Despite posting a record সম্প্রতি 24.61 billion profit for the year as of March 31st, Toyota is lowering its expectations for the coming fiscal year.
Speaking at the company’s quarterly earnings press conference, the carmaker revealed that the cost of raw materials could be more than double that of last year. It is concerned with inflationary pressures and rising gasoline prices, and as such, it is difficult to predict in the short term.
“These factors will only get worse,” said Jun Nagata, Toyota’s chief communications officer. “This fiscal year is going to be more difficult to predict than any other year.”
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Toyota added that rising raw material prices would hit its profits particularly hard, with chief technology officer Masahiko Maeda noting that electric vehicles would take a big hit. Maeda acknowledged that the carmaker would be “conservative” in carrying higher costs to consumers with increased prices, noting that only select markets would accept price increases.
The carmaker expects to supply 3.07 million electrified vehicles by March 2023. Of these, about 2.85 million hybrids will be Prius and RAV4 hybrids and BEVs are responsible for 95,000 sales.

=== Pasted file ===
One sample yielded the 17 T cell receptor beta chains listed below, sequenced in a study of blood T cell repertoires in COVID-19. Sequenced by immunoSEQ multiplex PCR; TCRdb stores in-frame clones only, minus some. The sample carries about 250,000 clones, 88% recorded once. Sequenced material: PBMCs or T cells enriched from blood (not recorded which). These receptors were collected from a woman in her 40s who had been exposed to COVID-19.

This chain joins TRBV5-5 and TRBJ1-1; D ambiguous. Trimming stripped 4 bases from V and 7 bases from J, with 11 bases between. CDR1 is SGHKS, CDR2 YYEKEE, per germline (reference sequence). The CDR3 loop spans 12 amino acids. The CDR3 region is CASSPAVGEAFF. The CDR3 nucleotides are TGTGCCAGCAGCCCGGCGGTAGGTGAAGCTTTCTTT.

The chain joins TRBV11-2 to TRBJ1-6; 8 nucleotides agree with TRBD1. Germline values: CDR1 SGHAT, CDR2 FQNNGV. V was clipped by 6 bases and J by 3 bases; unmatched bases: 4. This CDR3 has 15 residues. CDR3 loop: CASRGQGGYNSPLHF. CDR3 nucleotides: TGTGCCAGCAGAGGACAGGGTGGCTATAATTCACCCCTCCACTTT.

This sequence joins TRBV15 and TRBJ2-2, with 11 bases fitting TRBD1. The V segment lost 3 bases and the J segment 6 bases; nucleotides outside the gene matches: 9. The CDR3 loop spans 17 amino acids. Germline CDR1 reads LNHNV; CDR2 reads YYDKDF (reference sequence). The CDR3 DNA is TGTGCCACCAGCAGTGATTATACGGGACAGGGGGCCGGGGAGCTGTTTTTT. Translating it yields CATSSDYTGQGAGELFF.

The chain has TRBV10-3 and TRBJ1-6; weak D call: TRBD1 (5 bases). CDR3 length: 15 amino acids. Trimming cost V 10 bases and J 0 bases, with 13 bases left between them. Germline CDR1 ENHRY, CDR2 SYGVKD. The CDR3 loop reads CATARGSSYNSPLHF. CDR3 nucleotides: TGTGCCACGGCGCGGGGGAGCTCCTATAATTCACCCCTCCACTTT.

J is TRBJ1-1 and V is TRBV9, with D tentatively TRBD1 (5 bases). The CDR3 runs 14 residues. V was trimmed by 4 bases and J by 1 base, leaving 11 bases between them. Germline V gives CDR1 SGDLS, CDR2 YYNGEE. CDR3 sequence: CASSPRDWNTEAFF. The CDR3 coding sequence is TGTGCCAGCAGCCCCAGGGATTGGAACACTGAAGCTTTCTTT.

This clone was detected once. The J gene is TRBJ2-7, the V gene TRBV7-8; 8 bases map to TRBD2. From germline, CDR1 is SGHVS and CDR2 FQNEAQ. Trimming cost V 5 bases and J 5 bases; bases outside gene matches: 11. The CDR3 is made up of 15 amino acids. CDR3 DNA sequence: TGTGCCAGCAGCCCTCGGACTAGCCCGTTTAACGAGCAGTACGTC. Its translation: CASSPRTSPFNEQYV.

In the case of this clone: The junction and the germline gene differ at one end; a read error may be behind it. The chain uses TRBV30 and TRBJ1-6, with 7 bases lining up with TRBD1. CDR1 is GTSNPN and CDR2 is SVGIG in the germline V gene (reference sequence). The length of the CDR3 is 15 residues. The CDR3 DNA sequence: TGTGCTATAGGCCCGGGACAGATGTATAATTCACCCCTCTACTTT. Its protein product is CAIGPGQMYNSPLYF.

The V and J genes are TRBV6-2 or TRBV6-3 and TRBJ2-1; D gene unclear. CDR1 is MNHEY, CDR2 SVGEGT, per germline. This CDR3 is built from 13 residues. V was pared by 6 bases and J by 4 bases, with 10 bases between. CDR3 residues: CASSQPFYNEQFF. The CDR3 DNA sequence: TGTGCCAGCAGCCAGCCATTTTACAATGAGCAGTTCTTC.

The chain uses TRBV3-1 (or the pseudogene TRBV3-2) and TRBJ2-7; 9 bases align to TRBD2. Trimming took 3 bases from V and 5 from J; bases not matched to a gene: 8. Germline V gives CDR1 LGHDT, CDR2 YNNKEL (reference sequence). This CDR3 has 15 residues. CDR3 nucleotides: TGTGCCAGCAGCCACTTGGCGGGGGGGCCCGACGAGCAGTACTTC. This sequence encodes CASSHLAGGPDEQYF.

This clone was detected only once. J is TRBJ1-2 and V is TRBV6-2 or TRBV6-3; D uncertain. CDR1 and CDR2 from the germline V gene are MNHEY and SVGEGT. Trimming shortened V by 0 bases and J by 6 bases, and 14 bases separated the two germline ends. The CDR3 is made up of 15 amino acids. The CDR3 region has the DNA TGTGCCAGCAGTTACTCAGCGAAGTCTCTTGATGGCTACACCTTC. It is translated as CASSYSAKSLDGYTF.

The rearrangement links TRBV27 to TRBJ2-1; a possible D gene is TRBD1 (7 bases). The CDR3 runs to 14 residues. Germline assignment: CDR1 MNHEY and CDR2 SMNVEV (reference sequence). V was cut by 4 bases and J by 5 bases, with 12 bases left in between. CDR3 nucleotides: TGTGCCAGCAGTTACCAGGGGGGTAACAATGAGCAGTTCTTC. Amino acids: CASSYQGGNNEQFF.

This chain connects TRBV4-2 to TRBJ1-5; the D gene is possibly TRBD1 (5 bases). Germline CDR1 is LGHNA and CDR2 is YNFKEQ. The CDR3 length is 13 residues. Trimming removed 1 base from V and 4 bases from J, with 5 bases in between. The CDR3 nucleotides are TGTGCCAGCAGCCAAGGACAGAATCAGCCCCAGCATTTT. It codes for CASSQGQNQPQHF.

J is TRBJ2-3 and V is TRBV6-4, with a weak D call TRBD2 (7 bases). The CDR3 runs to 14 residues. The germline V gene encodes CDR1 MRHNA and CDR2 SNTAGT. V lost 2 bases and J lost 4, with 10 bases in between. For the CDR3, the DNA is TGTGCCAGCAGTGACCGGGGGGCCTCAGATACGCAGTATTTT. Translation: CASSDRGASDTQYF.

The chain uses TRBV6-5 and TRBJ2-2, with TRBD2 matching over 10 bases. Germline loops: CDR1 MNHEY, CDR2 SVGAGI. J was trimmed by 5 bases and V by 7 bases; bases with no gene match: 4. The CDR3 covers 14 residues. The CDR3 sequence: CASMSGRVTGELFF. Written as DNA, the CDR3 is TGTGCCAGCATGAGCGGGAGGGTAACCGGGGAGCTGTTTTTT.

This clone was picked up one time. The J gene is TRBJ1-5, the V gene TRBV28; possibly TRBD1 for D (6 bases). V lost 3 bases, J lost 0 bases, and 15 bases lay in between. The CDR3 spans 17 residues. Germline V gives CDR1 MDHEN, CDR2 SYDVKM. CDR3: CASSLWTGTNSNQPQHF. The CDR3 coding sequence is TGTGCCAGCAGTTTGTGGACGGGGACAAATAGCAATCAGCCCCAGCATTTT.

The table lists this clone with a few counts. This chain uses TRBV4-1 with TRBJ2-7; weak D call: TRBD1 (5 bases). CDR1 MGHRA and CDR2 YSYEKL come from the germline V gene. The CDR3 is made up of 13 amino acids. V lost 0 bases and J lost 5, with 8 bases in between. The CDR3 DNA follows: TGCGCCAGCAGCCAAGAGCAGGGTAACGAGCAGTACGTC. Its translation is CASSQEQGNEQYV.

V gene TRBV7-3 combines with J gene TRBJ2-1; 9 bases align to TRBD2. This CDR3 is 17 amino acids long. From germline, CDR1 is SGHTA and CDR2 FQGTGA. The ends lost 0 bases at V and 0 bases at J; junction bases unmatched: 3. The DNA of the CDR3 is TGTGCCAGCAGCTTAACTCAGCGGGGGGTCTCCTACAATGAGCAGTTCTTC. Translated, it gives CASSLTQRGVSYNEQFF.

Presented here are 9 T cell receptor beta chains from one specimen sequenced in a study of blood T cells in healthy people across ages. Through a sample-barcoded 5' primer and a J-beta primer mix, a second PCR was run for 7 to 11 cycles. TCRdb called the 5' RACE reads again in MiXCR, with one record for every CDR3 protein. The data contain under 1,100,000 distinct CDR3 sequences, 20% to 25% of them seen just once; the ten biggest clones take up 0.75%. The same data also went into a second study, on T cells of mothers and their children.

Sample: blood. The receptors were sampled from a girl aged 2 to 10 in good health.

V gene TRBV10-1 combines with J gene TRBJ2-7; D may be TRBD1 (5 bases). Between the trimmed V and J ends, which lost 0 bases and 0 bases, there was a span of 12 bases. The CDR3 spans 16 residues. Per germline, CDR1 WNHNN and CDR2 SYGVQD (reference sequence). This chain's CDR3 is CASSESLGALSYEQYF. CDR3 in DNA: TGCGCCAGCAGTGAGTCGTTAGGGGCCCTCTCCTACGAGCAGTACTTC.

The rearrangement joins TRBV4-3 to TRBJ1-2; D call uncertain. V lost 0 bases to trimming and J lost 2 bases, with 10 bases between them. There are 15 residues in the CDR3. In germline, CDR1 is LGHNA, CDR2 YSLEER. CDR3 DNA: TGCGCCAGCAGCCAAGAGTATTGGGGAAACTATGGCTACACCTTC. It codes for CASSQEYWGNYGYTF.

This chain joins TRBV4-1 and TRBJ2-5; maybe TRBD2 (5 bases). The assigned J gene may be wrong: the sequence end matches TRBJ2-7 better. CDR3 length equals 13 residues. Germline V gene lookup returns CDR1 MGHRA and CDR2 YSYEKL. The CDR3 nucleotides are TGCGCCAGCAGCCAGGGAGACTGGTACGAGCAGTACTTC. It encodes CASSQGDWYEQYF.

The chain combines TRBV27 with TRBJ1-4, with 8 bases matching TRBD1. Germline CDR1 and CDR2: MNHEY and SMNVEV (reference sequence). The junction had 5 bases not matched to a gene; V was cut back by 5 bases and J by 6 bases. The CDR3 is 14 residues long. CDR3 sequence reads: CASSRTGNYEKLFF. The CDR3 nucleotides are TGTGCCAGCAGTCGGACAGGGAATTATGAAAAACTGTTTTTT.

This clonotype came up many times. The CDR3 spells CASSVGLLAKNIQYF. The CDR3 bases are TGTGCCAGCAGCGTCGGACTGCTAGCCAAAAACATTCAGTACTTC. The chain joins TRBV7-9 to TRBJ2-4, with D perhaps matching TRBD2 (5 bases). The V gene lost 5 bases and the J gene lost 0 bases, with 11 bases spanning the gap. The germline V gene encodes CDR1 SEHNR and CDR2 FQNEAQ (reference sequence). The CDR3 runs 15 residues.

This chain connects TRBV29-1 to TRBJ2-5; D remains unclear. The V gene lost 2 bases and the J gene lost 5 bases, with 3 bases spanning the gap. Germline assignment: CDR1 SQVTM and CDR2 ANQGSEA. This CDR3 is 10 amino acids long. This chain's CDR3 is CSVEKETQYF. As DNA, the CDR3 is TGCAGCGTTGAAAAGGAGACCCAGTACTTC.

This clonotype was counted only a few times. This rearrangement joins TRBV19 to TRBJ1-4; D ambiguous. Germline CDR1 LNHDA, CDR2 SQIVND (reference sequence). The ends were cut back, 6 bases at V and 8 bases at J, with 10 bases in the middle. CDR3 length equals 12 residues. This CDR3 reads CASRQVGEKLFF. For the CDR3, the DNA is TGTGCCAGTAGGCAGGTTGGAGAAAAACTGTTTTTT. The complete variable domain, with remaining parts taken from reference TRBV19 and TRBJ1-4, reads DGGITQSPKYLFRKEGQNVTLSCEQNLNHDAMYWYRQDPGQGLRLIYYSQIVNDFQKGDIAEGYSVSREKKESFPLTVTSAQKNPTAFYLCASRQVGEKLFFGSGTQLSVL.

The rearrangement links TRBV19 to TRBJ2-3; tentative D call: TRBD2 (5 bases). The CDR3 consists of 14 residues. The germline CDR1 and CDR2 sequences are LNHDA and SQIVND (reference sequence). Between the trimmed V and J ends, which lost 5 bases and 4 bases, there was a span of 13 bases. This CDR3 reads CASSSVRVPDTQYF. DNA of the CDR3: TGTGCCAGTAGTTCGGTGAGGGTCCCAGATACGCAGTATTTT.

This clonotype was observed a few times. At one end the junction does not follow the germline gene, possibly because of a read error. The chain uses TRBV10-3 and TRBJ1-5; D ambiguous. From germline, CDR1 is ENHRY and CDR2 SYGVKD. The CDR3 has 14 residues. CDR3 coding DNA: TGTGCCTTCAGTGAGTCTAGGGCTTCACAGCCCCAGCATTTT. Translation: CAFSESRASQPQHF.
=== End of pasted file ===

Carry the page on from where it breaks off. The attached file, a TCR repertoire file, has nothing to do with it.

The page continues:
Toyota’s recent profits have been boosted by favorable foreign exchange rates and lower marketing costs, which have helped it offset increased costs for raw materials and supplies. However, Chief Financial Officer Kenta Con says the next 12 months will be even tougher, noting that operating profit and net income will lag behind. Conn added that Toyota would try to protect suppliers from rising raw material prices by absorbing additional costs. Auto News Comments.
For the fiscal year to March 31, Toyota has increased production by 6.2 percent to 10.06 million vehicles and increased production to recover lost output in the previous two years. On the front, the brand will slow down production and take a “deliberate break” from April to June.